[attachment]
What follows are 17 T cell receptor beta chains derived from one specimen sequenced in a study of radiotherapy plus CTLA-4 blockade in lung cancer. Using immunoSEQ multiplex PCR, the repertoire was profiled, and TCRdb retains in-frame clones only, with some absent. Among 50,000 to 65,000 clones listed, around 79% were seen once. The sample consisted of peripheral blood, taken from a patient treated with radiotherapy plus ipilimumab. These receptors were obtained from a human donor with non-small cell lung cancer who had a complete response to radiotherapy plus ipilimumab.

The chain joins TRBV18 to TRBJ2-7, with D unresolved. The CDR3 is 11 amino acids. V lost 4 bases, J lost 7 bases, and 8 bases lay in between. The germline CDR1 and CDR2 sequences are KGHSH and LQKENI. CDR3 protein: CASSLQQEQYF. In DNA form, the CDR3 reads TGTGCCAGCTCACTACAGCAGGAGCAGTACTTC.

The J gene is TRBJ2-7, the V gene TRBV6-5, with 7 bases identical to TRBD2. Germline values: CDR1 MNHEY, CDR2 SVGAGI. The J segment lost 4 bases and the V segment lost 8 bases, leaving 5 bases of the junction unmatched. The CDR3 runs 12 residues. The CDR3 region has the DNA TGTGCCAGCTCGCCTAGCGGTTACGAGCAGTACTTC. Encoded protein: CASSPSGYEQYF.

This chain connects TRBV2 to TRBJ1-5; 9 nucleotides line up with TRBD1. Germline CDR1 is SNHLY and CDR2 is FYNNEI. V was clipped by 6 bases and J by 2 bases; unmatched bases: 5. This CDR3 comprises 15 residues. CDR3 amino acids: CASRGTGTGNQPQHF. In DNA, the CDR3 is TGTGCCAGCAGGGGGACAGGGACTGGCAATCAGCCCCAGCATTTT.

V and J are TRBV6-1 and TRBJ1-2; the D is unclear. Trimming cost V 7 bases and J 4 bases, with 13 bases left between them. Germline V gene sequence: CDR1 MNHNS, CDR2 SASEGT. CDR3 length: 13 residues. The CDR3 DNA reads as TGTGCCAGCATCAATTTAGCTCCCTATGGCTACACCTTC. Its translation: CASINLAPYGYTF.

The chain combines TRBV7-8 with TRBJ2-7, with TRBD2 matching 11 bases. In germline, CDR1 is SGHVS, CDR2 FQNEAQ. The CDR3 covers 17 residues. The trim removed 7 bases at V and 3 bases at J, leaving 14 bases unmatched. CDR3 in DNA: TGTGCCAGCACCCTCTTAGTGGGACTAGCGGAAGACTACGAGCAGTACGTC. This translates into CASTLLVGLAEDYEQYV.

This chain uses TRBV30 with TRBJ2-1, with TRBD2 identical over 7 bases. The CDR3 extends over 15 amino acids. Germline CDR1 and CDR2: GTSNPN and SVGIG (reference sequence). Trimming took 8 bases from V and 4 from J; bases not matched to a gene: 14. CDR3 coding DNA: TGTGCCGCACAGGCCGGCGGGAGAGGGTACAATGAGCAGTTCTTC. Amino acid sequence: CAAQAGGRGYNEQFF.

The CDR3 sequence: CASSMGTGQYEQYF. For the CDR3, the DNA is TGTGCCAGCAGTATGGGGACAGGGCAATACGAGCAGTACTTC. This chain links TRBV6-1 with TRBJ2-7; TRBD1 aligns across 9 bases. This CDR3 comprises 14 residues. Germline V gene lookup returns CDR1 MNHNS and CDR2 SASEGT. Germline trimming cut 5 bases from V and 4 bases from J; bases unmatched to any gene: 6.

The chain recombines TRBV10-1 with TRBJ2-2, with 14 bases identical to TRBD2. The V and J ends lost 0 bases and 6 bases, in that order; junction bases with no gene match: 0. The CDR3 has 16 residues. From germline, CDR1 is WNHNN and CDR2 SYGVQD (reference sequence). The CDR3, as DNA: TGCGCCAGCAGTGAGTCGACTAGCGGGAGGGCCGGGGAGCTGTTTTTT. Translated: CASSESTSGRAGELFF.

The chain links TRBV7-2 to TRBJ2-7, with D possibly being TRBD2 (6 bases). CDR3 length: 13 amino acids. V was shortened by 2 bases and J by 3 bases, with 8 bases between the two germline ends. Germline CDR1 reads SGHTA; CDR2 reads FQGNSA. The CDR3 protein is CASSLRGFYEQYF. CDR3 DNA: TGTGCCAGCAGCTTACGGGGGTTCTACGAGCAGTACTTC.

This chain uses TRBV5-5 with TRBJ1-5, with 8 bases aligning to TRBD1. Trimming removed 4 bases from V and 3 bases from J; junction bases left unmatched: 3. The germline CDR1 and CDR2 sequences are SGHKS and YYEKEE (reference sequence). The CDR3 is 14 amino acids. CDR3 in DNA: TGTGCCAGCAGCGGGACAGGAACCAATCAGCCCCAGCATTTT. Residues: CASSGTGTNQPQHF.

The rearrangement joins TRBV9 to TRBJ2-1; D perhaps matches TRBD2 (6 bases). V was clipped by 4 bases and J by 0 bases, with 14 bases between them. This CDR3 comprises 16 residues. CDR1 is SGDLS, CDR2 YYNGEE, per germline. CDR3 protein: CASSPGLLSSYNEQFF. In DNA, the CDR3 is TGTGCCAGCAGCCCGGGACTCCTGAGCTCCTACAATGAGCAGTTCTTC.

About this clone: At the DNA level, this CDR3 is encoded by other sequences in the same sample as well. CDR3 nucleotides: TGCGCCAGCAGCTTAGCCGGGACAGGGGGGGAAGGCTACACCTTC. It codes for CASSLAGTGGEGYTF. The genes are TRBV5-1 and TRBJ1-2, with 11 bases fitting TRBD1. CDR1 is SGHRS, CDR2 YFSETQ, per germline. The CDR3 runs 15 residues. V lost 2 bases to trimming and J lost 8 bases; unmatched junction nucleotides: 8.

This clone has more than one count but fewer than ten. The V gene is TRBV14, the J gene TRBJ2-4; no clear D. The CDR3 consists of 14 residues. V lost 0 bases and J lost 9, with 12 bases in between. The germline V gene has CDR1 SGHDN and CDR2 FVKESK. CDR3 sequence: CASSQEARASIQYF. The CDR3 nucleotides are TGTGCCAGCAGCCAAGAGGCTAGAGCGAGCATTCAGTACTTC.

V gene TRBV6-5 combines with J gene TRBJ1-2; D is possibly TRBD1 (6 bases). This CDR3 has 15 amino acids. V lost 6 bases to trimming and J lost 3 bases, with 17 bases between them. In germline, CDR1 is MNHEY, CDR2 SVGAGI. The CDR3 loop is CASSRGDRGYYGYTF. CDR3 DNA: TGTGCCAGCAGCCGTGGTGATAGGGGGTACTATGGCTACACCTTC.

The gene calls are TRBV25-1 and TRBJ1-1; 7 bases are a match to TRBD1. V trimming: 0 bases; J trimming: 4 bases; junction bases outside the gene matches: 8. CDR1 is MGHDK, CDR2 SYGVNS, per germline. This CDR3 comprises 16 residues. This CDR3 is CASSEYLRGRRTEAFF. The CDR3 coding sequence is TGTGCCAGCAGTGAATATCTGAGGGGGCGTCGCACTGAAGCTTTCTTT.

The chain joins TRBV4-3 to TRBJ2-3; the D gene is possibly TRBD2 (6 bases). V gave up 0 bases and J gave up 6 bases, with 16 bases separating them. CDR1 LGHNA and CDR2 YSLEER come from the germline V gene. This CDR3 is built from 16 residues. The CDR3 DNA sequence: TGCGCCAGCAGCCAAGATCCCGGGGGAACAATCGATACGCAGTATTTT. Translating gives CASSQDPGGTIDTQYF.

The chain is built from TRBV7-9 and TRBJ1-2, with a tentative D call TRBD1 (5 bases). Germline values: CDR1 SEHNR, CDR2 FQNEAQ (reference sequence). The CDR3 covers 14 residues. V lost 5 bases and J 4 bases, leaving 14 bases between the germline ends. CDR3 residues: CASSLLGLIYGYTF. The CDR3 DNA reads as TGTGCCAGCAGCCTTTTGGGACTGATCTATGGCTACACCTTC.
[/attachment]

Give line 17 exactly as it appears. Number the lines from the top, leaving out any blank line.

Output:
The chain joins TRBV4-3 to TRBJ2-3; the D gene is possibly TRBD2 (6 bases). V gave up 0 bases and J gave up 6 bases, with 16 bases separating them. CDR1 LGHNA and CDR2 YSLEER come from the germline V gene. This CDR3 is built from 16 residues. The CDR3 DNA sequence: TGCGCCAGCAGCCAAGATCCCGGGGGAACAATCGATACGCAGTATTTT. Translating gives CASSQDPGGTIDTQYF.